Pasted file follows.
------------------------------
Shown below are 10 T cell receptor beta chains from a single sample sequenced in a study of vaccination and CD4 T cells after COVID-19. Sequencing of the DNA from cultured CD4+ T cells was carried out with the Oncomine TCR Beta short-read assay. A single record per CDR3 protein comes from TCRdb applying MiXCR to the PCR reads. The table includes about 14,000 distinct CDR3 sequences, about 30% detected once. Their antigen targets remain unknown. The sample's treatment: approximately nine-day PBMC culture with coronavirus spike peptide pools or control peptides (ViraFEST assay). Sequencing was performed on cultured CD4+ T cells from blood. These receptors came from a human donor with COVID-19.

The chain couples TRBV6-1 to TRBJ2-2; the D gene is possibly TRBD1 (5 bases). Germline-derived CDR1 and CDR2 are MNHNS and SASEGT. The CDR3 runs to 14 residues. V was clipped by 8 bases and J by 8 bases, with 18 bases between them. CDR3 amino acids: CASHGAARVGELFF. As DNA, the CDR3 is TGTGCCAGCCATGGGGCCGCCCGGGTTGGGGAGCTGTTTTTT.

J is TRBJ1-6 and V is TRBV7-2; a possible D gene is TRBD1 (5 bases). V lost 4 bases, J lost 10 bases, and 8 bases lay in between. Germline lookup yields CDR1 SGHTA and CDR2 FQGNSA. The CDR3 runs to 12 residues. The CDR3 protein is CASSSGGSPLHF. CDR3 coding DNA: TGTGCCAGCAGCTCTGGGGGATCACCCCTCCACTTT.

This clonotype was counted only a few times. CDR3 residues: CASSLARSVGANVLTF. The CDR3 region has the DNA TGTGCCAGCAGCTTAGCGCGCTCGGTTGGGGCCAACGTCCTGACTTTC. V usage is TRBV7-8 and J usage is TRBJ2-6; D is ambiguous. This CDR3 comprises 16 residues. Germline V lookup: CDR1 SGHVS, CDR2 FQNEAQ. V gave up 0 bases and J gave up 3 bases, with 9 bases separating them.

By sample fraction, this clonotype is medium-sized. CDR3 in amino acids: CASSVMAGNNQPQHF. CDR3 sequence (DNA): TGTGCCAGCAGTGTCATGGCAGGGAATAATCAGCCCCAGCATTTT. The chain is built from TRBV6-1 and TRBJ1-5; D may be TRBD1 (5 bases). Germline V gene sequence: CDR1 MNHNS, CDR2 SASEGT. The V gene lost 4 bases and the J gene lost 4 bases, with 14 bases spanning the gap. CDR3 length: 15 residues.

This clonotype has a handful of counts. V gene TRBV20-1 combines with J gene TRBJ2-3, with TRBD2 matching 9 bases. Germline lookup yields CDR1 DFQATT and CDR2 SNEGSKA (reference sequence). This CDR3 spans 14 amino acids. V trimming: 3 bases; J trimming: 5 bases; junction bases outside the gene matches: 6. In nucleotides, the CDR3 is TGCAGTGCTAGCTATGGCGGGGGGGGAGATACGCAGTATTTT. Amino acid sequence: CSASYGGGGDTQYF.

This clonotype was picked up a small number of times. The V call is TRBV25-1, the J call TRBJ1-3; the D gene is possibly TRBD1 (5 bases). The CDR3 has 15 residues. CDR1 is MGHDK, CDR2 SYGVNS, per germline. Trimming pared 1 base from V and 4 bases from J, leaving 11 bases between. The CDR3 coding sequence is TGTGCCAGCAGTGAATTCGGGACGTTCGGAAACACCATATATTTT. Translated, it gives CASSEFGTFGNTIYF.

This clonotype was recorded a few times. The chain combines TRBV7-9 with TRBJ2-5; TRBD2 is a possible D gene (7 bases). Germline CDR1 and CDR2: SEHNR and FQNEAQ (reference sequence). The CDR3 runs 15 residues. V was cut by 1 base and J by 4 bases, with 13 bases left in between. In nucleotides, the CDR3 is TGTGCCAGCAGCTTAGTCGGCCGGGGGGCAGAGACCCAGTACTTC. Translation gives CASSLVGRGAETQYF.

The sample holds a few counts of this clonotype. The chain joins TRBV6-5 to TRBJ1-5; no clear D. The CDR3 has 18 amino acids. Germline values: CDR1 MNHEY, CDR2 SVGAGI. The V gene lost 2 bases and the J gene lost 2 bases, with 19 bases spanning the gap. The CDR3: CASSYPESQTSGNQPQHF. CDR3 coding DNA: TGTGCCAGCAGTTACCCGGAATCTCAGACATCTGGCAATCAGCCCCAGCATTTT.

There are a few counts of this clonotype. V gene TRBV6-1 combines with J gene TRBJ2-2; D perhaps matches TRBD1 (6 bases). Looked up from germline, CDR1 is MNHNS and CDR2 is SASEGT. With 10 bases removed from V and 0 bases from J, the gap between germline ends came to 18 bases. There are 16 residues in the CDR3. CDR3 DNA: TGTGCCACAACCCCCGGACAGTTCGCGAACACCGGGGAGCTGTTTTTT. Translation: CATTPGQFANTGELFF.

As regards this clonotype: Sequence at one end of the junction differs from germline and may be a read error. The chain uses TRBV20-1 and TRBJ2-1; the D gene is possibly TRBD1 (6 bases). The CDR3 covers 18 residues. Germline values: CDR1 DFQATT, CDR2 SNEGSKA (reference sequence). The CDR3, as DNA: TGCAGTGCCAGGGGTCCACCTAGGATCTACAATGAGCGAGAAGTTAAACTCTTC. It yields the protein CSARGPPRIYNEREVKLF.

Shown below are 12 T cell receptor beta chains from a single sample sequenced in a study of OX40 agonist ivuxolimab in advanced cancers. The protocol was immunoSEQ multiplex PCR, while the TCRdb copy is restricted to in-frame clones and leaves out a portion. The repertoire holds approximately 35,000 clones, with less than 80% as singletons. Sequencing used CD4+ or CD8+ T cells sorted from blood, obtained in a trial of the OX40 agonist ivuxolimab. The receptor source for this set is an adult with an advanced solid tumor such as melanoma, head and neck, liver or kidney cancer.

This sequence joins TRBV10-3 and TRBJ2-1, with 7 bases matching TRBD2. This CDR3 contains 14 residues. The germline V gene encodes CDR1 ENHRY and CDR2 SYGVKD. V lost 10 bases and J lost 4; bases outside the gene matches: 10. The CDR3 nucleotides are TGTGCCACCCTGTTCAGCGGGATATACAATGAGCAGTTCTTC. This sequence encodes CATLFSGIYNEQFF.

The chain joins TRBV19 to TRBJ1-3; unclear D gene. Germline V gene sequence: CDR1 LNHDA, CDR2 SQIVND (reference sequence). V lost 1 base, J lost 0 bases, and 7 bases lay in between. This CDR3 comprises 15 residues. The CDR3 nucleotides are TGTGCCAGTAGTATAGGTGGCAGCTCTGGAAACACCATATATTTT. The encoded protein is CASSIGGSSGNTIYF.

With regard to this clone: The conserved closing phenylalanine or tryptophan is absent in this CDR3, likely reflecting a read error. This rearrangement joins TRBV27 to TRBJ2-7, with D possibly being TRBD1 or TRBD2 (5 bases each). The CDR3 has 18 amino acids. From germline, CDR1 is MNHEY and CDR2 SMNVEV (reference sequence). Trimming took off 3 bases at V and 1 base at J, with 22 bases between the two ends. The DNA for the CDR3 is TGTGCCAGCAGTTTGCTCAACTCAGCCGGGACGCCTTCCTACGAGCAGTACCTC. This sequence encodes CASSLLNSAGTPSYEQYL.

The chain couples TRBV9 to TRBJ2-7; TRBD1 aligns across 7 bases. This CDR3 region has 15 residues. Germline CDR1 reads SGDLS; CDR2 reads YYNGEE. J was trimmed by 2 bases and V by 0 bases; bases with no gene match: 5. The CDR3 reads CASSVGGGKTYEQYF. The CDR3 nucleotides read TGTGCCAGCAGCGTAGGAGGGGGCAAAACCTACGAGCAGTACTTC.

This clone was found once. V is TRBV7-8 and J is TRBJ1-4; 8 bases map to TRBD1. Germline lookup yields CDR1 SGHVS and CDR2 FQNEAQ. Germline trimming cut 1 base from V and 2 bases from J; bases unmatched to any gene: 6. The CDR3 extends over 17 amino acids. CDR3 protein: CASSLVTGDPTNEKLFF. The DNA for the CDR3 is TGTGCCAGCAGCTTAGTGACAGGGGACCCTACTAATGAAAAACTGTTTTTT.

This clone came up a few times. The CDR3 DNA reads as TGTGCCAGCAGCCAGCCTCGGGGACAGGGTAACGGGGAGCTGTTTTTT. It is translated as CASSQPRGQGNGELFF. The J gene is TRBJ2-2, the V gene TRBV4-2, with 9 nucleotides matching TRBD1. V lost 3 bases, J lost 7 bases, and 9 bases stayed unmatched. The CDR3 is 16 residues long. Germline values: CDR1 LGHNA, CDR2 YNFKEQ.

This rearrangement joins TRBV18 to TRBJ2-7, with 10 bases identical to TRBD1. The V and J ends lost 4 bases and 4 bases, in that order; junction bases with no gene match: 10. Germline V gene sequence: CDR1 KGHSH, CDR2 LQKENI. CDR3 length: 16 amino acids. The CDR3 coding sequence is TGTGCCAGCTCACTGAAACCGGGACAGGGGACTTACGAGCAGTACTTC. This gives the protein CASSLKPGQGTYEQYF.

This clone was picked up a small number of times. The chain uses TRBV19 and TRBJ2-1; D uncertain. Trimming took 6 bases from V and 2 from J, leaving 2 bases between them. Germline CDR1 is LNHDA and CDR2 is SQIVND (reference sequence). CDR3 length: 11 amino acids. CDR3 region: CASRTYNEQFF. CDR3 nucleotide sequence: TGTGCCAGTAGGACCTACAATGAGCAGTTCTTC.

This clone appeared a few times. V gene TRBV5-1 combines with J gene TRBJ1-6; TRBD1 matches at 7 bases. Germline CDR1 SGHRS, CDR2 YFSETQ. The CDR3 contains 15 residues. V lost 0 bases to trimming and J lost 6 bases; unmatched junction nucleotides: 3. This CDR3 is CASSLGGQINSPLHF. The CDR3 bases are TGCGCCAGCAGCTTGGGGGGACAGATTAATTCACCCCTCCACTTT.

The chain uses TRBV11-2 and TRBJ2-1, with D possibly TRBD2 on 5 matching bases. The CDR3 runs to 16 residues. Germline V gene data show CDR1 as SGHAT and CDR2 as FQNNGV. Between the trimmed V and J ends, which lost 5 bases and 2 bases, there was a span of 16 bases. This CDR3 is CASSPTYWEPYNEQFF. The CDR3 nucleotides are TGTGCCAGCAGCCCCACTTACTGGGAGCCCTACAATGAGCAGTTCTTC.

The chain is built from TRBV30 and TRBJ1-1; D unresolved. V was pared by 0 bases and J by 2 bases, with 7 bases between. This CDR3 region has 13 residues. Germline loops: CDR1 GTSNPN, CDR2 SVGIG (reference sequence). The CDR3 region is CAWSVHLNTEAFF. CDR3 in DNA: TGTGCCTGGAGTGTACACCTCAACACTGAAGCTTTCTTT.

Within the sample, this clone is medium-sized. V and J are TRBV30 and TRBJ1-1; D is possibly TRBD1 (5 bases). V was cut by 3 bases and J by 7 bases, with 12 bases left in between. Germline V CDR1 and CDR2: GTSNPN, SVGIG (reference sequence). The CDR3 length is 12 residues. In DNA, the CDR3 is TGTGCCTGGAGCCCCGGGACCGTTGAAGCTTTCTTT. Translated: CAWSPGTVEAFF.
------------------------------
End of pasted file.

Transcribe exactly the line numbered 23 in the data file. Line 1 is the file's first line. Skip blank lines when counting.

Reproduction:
The chain is built from TRBV30 and TRBJ1-1; D unresolved. V was pared by 0 bases and J by 2 bases, with 7 bases between. This CDR3 region has 13 residues. Germline loops: CDR1 GTSNPN, CDR2 SVGIG (reference sequence). The CDR3 region is CAWSVHLNTEAFF. CDR3 in DNA: TGTGCCTGGAGTGTACACCTCAACACTGAAGCTTTCTTT.